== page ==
Car accidents can happen for a variety of reasons. People can become distracted by their phone or by people in their car, losing focus on the road ahead of them. They can fall asleep or become tired due to a lack of rest. And, unfortunately, they may choose to partake in some incredibly negligent behaviors, such as driving under the influence of alcohol or drugs.
DUIs have always been a prevalent part of the car accident landscape, but new data suggests that the opioid crisis that has rocked our country is playing a more prominent role in fatal traffic accidents.
The information comes from a study performed by Columbia University researchers who looked at traffic fatality data from states that had drug testing laws. They looked at data from multiple decades, and the deaths involved in the accidents had to have occurred within an hour of the accident.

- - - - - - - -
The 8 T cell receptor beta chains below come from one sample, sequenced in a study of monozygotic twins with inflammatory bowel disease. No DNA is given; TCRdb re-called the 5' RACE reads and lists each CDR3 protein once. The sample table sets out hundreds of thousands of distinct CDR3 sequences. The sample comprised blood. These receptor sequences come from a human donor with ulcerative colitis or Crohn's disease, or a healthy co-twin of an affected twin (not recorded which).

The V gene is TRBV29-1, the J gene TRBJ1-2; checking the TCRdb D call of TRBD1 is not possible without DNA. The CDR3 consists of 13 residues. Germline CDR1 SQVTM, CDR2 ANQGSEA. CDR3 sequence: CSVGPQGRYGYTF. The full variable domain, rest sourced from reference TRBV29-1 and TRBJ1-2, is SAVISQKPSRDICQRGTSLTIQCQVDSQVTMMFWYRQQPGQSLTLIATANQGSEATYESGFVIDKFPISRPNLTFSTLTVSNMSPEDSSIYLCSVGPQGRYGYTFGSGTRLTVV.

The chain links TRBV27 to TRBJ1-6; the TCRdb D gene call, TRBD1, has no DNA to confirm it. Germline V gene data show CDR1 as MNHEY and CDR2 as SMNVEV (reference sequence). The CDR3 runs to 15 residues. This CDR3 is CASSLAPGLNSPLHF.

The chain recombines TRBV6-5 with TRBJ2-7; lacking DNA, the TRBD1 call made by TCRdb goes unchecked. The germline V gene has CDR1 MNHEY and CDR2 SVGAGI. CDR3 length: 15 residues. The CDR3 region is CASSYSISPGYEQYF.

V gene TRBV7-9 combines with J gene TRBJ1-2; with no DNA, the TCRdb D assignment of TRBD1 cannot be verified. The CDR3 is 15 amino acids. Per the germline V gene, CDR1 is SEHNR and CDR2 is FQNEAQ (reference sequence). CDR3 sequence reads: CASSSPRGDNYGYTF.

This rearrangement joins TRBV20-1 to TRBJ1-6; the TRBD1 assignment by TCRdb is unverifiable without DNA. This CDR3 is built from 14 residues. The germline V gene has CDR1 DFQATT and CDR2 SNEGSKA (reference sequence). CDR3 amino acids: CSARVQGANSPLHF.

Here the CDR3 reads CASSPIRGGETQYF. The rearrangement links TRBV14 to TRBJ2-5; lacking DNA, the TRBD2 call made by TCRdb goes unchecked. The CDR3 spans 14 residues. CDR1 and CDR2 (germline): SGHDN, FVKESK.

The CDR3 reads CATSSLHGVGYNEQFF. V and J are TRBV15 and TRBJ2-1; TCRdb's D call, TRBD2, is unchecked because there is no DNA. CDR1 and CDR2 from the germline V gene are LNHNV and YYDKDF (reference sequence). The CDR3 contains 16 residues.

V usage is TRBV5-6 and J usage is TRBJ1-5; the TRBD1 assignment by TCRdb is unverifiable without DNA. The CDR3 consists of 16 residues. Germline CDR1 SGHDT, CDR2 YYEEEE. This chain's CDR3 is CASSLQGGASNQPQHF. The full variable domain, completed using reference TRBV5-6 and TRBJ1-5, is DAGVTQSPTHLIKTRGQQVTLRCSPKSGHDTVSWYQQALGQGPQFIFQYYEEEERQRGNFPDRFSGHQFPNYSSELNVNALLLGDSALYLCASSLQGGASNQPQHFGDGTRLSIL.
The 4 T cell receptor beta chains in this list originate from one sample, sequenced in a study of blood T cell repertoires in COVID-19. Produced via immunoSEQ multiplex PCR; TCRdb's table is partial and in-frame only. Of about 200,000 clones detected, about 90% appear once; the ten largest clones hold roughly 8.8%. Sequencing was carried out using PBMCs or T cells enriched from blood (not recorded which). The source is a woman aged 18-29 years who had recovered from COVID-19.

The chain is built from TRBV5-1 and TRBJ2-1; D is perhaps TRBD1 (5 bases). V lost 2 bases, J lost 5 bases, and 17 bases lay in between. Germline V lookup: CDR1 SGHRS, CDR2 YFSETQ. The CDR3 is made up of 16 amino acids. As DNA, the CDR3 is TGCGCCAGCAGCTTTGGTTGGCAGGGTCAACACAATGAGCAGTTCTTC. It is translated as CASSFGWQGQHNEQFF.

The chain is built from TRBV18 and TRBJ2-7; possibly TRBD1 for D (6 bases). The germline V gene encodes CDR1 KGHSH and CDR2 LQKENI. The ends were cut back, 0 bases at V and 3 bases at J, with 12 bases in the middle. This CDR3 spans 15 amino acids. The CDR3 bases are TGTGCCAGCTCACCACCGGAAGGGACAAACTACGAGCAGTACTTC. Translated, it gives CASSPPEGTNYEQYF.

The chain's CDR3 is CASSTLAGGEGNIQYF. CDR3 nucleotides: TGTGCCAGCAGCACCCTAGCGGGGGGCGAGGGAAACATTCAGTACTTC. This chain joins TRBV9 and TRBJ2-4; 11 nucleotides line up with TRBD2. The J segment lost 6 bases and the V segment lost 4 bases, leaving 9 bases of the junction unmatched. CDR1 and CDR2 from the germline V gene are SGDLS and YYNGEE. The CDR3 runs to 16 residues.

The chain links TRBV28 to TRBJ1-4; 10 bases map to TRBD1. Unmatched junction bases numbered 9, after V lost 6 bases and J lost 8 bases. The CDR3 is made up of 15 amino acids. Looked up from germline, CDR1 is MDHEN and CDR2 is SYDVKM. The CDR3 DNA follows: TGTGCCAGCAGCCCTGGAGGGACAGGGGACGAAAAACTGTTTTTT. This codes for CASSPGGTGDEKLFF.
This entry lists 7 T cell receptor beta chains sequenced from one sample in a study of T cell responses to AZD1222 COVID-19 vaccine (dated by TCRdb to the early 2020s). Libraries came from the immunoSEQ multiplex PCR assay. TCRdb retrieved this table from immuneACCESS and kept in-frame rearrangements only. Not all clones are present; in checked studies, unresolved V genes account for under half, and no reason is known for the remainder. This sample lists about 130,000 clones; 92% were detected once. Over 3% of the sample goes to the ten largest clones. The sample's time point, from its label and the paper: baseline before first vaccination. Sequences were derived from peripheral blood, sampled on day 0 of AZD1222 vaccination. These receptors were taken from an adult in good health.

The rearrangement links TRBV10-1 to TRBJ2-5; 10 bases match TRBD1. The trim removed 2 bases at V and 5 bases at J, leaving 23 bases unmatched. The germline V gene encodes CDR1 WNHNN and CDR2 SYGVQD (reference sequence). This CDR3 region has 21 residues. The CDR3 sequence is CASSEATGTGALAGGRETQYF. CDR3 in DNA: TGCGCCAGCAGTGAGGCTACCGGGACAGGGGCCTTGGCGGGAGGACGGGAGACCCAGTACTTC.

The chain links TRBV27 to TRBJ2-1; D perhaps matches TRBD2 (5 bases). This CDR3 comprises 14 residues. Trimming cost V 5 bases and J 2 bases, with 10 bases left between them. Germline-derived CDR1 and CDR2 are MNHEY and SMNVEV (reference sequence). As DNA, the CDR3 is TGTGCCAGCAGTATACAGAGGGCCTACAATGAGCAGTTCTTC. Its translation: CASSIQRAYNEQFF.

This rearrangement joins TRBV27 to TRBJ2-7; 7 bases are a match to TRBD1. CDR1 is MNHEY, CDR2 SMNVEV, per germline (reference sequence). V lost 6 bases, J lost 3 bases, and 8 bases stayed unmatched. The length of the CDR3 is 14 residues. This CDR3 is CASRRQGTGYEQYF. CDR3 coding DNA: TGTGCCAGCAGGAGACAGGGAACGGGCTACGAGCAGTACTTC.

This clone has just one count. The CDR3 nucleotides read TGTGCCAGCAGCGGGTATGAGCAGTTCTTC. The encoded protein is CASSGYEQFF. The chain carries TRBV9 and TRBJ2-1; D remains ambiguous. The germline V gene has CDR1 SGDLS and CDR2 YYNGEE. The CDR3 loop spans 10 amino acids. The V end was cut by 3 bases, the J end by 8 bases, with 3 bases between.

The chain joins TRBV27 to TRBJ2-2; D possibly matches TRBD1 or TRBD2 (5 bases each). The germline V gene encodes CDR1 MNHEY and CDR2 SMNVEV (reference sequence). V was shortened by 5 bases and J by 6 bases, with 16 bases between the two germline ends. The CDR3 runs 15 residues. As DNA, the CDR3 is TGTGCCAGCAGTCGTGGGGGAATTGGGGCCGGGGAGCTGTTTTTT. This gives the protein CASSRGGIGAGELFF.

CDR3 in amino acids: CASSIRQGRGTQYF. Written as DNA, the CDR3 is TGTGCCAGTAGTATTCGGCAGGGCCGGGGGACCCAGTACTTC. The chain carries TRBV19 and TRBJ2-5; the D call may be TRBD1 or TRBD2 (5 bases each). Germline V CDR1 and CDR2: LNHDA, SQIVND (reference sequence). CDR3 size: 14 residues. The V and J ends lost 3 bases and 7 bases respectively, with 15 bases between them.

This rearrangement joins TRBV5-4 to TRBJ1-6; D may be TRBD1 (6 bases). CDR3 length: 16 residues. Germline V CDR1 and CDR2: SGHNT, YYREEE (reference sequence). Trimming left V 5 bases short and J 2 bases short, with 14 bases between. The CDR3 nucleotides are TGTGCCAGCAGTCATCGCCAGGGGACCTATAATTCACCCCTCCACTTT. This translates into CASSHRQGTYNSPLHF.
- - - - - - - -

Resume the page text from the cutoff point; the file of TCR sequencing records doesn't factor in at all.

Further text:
What the researchers found is that men and women that died in traffic accidents from 1995 to 1999 both had similar levels of opioid intoxication: about 1 percent. But looking at more recent years, such as 2010 to 2015, shows that opioids are everywhere. About 5 percent of men who died in traffic accidents tested positive for opioids, and for women the rate was even worse: 7 percent.
This isn't just a massive health crisis for the people taking opioids -- this is a public safety hazard that affects all walks of life and many different aspects of society.
Source: The Drive, "Prescription Opioid-Related Fatal Car Crashes Spike in U.S., Study Says," Kyle Cheromcha, July 31, 2017